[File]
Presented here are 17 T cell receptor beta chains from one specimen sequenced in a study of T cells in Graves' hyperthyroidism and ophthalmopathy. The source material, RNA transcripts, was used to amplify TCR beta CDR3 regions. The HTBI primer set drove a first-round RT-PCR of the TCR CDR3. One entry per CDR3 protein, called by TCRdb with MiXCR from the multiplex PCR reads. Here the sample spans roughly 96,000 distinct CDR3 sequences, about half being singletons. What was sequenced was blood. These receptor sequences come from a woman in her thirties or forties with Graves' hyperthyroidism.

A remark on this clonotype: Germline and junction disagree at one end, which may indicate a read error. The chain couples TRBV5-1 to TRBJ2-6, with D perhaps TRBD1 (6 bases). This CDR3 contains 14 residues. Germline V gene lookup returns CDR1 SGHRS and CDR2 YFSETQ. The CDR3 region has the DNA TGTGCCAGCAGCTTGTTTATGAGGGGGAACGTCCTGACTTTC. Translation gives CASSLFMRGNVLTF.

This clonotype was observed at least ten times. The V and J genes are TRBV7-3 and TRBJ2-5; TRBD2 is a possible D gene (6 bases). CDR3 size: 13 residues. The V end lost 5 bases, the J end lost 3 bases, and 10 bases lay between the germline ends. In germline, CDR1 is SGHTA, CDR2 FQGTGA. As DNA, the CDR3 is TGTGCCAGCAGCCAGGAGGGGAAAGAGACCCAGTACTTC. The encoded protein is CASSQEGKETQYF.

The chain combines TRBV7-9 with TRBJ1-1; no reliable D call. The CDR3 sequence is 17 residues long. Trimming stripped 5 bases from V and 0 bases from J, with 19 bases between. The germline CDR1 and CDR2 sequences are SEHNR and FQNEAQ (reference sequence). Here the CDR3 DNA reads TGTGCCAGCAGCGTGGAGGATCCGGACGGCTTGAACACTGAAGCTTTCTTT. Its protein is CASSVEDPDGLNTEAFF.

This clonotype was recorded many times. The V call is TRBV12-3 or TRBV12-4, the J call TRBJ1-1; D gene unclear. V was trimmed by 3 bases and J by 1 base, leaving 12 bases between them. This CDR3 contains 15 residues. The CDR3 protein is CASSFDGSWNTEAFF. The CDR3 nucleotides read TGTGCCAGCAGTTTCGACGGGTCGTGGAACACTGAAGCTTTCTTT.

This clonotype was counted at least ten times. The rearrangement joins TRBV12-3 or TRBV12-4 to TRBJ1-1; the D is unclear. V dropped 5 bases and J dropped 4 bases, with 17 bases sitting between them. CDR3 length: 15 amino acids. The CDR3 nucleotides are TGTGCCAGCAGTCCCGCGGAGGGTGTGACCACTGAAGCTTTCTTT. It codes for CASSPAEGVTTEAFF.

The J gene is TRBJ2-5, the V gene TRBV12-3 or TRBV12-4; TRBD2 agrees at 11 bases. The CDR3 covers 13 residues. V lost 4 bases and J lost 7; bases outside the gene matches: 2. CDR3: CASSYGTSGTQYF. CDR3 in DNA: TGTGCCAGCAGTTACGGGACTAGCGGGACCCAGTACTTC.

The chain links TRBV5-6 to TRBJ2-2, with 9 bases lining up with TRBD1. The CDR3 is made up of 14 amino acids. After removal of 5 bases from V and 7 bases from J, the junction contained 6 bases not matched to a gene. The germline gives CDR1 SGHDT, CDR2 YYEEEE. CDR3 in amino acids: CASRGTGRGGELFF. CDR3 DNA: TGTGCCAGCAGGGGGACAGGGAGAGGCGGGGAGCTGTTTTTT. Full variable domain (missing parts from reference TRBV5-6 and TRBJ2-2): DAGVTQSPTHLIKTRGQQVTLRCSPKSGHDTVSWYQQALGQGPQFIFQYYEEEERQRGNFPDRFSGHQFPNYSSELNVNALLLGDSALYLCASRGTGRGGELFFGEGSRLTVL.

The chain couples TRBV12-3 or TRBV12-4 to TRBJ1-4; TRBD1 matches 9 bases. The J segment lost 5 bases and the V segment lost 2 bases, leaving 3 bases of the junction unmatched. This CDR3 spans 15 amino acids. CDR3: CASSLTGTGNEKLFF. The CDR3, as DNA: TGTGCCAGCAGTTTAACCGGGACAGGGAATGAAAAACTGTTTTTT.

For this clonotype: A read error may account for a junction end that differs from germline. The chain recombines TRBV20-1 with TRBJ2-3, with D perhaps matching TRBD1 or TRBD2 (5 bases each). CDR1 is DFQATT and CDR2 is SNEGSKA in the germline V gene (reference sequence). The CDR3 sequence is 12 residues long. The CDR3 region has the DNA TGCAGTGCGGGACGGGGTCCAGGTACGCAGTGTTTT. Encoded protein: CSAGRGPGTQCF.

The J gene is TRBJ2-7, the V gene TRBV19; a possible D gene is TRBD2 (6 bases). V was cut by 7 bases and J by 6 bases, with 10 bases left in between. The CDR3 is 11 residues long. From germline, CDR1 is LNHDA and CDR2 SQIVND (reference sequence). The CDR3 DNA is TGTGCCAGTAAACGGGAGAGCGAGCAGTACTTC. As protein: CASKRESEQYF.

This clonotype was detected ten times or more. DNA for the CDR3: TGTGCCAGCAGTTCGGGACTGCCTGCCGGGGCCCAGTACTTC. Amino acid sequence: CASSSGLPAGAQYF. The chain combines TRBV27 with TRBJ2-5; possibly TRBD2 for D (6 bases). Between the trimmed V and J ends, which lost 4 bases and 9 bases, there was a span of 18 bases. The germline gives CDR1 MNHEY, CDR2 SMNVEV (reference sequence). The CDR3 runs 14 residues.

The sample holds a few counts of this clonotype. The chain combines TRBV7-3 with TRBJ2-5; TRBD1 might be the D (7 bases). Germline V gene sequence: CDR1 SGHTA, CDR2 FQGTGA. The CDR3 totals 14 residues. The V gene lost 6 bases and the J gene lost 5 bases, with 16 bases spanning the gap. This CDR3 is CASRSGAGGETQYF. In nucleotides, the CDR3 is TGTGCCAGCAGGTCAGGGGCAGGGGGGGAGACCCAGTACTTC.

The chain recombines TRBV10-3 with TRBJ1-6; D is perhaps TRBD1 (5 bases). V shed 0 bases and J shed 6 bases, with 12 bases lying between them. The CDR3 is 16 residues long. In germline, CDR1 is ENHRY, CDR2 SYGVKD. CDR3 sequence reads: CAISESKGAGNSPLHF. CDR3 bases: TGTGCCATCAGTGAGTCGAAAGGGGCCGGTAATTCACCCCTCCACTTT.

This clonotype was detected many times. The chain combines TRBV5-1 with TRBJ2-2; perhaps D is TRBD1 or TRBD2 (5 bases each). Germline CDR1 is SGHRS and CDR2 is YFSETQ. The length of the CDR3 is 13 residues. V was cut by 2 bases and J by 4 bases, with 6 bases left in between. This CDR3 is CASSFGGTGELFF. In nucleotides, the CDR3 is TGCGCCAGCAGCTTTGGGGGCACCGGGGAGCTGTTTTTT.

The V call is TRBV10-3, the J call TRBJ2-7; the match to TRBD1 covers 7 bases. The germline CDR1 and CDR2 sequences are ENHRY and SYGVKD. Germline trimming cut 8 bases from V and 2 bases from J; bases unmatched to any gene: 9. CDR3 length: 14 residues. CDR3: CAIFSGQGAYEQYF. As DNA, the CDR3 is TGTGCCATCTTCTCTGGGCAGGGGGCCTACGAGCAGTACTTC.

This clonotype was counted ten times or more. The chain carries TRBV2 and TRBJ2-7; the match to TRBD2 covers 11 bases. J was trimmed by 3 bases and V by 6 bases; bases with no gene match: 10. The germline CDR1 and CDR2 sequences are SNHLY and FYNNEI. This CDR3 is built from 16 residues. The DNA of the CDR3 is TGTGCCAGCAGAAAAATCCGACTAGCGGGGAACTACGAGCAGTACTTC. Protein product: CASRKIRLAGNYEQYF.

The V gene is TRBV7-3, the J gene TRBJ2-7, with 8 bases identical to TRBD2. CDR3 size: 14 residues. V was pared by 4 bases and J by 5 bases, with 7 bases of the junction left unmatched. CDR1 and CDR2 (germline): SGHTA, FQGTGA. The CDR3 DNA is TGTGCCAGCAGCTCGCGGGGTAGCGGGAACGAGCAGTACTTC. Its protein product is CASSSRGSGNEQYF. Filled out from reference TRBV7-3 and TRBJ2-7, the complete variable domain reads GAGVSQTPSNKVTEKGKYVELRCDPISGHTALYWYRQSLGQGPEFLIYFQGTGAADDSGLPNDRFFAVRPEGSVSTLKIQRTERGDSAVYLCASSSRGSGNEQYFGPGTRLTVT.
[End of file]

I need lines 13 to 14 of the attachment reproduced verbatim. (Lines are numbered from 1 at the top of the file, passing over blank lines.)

The sample holds a few counts of this clonotype. The chain combines TRBV7-3 with TRBJ2-5; TRBD1 might be the D (7 bases). Germline V gene sequence: CDR1 SGHTA, CDR2 FQGTGA. The CDR3 totals 14 residues. The V gene lost 6 bases and the J gene lost 5 bases, with 16 bases spanning the gap. This CDR3 is CASRSGAGGETQYF. In nucleotides, the CDR3 is TGTGCCAGCAGGTCAGGGGCAGGGGGGGAGACCCAGTACTTC.

The chain recombines TRBV10-3 with TRBJ1-6; D is perhaps TRBD1 (5 bases). V shed 0 bases and J shed 6 bases, with 12 bases lying between them. The CDR3 is 16 residues long. In germline, CDR1 is ENHRY, CDR2 SYGVKD. CDR3 sequence reads: CAISESKGAGNSPLHF. CDR3 bases: TGTGCCATCAGTGAGTCGAAAGGGGCCGGTAATTCACCCCTCCACTTT.